Property is an emotive subject as any of us who have been involved in campaigning for local buildings and local history can agree. Property explains our history and our community’s story and is so much more than bricks and mortar, guttering and gas bills: property is part of who we are.
Ethical Property Foundation works on the brick-dust filled front line, where property industry economics meet the need to secure community memory, community cohesion and hope.
One of the perks of my job is visiting voluntary organisations of all types, sizes and causes. These include local archives, community museums, animal refuges, community theatres and disused watermills as well as scout huts, charity run castles and sheltered housing. Very often our work is making sense of past philanthropy and imagination as properties age, local committees run out of puff and as land values rise, there is too often an unequal context between globalised capital looking to make a turn on land and property, cash strapped local council and the rest of us. Our consultancy clients are usually charities managing local assets – this could be a local museum, a community arts centre or gallery or a local heritage centre.
In November we produced in partnership with the Charity Commission and Charity Finance Group the Charity Property Matters Survey 2018, surveying 474 charities across England and Wales about their property issues. This is our fourth survey since 2012 and in keeping with our own caseload, reveals big concerns around funding and property knowledge.
Here are some of the key findings from the survey:
- 32% of charities have experienced difficulty in finding funding for property costs while a further 26% anticipate this will be a challenge in the future.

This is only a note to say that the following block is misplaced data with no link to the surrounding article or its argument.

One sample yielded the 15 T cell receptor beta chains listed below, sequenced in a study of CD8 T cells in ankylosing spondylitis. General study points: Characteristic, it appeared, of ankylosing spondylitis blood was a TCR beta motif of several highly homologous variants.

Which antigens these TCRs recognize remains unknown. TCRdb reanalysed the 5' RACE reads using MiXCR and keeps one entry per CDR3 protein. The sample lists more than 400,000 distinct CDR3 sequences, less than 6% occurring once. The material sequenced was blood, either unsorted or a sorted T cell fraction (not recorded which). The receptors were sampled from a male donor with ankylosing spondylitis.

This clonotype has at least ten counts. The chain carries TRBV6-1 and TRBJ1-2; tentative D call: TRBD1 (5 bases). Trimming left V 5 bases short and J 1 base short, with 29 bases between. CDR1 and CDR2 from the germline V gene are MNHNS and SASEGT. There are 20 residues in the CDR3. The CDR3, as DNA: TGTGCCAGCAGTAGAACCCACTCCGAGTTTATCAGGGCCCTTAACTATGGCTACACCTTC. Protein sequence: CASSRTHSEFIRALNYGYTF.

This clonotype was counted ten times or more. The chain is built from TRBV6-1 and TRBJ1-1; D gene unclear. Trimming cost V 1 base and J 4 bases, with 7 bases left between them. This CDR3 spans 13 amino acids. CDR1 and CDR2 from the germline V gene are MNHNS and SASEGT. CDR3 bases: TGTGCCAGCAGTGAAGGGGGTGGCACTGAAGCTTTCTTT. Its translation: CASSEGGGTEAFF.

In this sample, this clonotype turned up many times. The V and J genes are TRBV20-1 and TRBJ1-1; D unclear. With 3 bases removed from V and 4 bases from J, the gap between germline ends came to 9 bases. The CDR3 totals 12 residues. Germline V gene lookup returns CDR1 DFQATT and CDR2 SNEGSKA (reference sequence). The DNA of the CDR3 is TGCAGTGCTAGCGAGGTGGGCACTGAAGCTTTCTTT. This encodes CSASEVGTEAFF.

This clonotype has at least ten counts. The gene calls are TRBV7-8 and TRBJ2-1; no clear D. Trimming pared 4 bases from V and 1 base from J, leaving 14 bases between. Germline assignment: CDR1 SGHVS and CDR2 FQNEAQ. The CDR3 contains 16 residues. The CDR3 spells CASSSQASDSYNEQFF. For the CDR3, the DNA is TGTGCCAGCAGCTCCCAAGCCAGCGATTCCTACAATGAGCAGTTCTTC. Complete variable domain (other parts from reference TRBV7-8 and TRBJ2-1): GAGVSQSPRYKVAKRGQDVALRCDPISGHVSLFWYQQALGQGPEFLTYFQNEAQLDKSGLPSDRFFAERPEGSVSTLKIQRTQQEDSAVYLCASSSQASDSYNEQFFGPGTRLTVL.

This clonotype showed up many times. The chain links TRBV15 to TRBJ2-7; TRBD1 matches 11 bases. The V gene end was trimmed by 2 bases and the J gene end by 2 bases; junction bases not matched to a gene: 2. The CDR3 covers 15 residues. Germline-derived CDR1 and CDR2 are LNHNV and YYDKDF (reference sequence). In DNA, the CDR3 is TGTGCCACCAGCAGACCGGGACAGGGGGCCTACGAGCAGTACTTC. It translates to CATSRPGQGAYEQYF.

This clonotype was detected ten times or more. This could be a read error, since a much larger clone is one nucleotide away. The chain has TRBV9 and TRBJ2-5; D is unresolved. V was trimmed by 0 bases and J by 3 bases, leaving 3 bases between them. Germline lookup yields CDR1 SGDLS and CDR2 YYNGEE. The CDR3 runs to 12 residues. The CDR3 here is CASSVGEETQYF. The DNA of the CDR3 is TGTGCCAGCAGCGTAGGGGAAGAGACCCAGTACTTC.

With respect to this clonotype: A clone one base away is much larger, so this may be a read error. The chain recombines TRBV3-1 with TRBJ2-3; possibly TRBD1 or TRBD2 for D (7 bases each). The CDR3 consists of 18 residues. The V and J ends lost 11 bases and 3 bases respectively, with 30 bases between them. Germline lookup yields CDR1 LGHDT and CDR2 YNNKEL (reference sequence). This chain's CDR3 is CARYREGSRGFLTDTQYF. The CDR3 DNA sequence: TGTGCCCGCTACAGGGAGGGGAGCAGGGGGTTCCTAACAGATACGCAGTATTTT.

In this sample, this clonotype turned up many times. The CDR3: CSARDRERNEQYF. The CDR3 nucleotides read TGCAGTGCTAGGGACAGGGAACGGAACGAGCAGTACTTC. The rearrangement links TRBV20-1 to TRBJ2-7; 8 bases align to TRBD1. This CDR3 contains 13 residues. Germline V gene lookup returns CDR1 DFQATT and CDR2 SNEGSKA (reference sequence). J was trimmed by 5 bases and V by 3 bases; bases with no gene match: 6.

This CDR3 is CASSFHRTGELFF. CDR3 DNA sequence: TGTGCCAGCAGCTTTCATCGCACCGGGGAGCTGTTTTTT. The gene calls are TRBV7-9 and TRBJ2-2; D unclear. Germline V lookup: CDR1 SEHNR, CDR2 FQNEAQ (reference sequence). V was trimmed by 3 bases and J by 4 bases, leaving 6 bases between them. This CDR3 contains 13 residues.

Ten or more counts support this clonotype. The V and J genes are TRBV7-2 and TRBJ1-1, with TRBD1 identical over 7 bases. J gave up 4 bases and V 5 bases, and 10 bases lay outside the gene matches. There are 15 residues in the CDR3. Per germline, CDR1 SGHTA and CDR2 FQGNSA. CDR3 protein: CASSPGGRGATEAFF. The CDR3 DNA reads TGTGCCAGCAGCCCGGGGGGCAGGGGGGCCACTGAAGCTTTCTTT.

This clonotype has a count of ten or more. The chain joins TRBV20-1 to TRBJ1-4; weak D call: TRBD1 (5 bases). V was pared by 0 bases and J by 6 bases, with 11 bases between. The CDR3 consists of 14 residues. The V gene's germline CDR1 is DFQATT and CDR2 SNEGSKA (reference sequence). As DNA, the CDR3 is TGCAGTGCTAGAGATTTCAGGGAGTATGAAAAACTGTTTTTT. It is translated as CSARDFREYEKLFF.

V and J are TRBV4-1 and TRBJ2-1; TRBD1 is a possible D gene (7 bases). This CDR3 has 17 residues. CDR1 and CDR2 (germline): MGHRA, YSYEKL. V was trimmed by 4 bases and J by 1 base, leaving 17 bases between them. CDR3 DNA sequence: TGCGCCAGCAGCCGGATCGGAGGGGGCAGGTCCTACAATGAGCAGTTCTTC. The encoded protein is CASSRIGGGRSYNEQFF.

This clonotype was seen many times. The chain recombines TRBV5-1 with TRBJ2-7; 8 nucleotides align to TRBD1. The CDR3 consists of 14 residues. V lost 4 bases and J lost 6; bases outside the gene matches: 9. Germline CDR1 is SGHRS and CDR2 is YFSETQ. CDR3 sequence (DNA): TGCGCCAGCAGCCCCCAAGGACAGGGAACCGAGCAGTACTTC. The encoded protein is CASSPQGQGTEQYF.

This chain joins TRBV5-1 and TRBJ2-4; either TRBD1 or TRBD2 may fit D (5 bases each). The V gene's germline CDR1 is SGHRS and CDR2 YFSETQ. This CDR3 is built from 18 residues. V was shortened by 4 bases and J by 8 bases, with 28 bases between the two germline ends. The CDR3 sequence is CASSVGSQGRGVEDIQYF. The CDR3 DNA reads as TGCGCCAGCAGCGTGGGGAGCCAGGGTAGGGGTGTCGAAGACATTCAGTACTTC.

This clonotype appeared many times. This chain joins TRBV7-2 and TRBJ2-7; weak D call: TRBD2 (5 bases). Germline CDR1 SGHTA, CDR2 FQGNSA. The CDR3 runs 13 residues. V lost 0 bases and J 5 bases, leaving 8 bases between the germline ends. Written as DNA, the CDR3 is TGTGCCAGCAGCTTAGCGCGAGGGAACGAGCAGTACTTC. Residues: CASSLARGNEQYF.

- More than one third of charities (36%) believe that property poses a high or very high risk to their organisation.
- 66% of charities do not have a strategic property plan (up from 52% in 2016)
- 41% say no-one is specifically responsible for property within their organisation
- 27% have experienced unforeseen property costs. 44% do not report regularly on property to trustees
- 39% do not carry out regular risk assessments on their property
- 32% do not have complete records of the property they own or rent
Read the full survey findings here
What these charities have shared with us will help shape our work in 2019 – not least in equipping in our property education work. Our ambition is for a confident, resilient, property savvy sector capable of engaging with property professionals on an equal footing.
In 2019 a big part of our work will centre on the National Programme for Property Education, which will offer free workshops across England and Wales with one to one advice clinic with lawyers and surveyors and follow up support. Find out more about this and the work we do at www.ethicalproperty.org.uk/nppe
Â« Back to all blog posts